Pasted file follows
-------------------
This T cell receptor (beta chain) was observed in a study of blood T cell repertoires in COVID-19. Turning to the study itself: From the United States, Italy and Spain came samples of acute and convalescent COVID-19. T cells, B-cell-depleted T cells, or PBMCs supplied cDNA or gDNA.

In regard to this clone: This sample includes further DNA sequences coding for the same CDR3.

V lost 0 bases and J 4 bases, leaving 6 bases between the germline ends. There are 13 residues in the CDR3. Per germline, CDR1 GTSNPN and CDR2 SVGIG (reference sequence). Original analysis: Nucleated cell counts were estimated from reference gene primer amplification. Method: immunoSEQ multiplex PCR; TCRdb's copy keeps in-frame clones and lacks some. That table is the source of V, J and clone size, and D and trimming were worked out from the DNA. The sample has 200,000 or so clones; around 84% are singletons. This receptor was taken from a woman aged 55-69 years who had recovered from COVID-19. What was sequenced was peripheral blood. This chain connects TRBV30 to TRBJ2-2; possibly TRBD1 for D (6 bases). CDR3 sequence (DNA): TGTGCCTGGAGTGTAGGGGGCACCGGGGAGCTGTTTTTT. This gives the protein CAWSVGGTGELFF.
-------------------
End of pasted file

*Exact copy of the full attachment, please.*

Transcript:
This T cell receptor (beta chain) was observed in a study of blood T cell repertoires in COVID-19. Turning to the study itself: From the United States, Italy and Spain came samples of acute and convalescent COVID-19. T cells, B-cell-depleted T cells, or PBMCs supplied cDNA or gDNA.

In regard to this clone: This sample includes further DNA sequences coding for the same CDR3.

V lost 0 bases and J 4 bases, leaving 6 bases between the germline ends. There are 13 residues in the CDR3. Per germline, CDR1 GTSNPN and CDR2 SVGIG (reference sequence). Original analysis: Nucleated cell counts were estimated from reference gene primer amplification. Method: immunoSEQ multiplex PCR; TCRdb's copy keeps in-frame clones and lacks some. That table is the source of V, J and clone size, and D and trimming were worked out from the DNA. The sample has 200,000 or so clones; around 84% are singletons. This receptor was taken from a woman aged 55-69 years who had recovered from COVID-19. What was sequenced was peripheral blood. This chain connects TRBV30 to TRBJ2-2; possibly TRBD1 for D (6 bases). CDR3 sequence (DNA): TGTGCCTGGAGTGTAGGGGGCACCGGGGAGCTGTTTTTT. This gives the protein CAWSVGGTGELFF.